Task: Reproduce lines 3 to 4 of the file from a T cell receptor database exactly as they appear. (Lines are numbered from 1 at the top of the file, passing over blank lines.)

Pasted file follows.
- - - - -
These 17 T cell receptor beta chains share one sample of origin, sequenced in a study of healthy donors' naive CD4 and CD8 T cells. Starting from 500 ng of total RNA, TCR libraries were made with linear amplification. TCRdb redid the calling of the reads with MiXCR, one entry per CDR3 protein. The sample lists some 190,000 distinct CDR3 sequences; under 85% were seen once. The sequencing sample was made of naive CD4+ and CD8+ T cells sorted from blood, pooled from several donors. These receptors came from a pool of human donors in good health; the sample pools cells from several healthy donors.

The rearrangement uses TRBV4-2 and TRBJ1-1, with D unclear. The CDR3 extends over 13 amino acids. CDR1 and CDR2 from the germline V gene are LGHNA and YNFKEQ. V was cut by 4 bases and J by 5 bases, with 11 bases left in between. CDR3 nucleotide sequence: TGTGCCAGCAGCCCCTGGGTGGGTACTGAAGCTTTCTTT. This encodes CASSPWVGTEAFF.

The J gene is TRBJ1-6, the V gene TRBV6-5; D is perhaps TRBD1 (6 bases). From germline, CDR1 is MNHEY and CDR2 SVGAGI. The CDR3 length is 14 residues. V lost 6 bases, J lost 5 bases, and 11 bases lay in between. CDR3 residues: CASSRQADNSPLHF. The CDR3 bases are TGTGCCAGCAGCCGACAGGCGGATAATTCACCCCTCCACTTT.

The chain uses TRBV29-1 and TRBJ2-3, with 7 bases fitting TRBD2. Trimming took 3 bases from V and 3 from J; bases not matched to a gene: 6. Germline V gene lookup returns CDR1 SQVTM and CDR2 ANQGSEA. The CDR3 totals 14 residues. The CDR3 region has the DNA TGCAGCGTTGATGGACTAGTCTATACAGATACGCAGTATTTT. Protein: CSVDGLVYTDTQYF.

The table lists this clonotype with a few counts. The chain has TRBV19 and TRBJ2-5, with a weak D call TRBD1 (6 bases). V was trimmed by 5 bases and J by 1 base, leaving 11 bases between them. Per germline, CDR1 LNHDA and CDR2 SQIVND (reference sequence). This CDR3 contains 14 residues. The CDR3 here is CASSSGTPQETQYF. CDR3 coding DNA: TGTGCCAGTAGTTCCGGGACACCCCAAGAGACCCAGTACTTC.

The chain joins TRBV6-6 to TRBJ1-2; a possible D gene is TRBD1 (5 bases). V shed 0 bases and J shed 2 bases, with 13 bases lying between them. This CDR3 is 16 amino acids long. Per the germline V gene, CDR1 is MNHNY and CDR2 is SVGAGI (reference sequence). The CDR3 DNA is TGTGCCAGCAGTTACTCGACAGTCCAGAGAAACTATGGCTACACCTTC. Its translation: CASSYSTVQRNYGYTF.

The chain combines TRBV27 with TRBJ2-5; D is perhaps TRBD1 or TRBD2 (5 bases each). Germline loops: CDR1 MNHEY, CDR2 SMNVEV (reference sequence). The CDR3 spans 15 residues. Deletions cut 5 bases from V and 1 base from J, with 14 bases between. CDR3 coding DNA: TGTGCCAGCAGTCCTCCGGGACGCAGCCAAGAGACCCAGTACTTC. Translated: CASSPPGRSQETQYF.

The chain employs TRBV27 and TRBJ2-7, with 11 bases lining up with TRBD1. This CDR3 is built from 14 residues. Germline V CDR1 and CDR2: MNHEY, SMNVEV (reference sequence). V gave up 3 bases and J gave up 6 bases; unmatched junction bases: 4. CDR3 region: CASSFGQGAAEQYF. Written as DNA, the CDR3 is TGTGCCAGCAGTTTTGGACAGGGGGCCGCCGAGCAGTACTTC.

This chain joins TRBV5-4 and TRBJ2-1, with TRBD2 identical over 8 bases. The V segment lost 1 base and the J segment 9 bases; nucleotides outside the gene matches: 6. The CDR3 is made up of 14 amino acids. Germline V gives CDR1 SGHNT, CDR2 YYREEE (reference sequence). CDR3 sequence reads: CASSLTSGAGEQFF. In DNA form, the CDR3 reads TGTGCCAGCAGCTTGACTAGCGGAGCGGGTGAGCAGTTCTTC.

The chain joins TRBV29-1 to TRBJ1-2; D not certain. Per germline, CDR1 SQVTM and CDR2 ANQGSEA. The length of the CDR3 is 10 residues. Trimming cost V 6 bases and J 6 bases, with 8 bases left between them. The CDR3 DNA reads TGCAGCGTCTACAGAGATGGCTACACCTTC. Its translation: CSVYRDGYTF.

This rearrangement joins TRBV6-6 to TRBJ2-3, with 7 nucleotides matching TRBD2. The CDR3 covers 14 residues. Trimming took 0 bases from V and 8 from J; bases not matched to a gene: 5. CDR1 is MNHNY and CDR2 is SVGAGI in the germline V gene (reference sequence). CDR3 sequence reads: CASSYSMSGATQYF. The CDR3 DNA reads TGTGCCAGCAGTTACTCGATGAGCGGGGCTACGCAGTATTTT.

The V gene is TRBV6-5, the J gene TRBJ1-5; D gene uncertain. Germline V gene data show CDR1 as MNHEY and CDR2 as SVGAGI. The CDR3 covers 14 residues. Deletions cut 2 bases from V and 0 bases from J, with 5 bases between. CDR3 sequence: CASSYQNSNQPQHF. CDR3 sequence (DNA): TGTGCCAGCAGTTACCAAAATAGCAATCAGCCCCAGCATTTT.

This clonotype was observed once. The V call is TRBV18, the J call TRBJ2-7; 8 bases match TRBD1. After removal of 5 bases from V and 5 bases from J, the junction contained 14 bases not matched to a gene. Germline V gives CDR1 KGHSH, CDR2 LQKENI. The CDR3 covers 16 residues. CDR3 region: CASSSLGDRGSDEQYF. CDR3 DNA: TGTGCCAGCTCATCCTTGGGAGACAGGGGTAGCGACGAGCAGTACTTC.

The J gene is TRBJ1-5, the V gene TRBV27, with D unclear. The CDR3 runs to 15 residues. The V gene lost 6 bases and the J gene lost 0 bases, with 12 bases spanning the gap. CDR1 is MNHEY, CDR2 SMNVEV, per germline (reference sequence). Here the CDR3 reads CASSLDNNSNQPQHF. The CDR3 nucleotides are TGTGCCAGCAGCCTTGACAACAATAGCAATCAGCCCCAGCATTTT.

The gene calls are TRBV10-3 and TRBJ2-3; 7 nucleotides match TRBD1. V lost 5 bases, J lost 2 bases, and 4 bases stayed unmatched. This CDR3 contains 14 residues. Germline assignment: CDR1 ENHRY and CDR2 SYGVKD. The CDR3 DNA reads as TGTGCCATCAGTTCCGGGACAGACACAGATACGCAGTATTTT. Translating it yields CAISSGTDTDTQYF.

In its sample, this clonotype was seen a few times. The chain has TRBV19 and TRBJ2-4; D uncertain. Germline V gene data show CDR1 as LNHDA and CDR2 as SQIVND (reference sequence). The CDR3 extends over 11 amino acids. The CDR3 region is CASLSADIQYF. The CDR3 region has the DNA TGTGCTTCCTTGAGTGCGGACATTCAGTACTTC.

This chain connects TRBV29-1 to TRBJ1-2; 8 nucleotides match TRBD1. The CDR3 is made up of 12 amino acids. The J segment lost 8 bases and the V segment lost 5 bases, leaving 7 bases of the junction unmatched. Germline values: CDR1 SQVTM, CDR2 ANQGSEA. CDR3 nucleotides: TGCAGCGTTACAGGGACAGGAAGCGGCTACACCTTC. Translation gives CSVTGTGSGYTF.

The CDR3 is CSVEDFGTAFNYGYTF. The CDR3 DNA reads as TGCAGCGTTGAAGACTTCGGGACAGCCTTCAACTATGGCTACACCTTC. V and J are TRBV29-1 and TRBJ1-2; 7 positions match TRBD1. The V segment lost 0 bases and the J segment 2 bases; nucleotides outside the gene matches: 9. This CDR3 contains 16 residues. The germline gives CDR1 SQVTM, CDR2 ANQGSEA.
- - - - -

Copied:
The J gene is TRBJ1-6, the V gene TRBV6-5; D is perhaps TRBD1 (6 bases). From germline, CDR1 is MNHEY and CDR2 SVGAGI. The CDR3 length is 14 residues. V lost 6 bases, J lost 5 bases, and 11 bases lay in between. CDR3 residues: CASSRQADNSPLHF. The CDR3 bases are TGTGCCAGCAGCCGACAGGCGGATAATTCACCCCTCCACTTT.

The chain uses TRBV29-1 and TRBJ2-3, with 7 bases fitting TRBD2. Trimming took 3 bases from V and 3 from J; bases not matched to a gene: 6. Germline V gene lookup returns CDR1 SQVTM and CDR2 ANQGSEA. The CDR3 totals 14 residues. The CDR3 region has the DNA TGCAGCGTTGATGGACTAGTCTATACAGATACGCAGTATTTT. Protein: CSVDGLVYTDTQYF.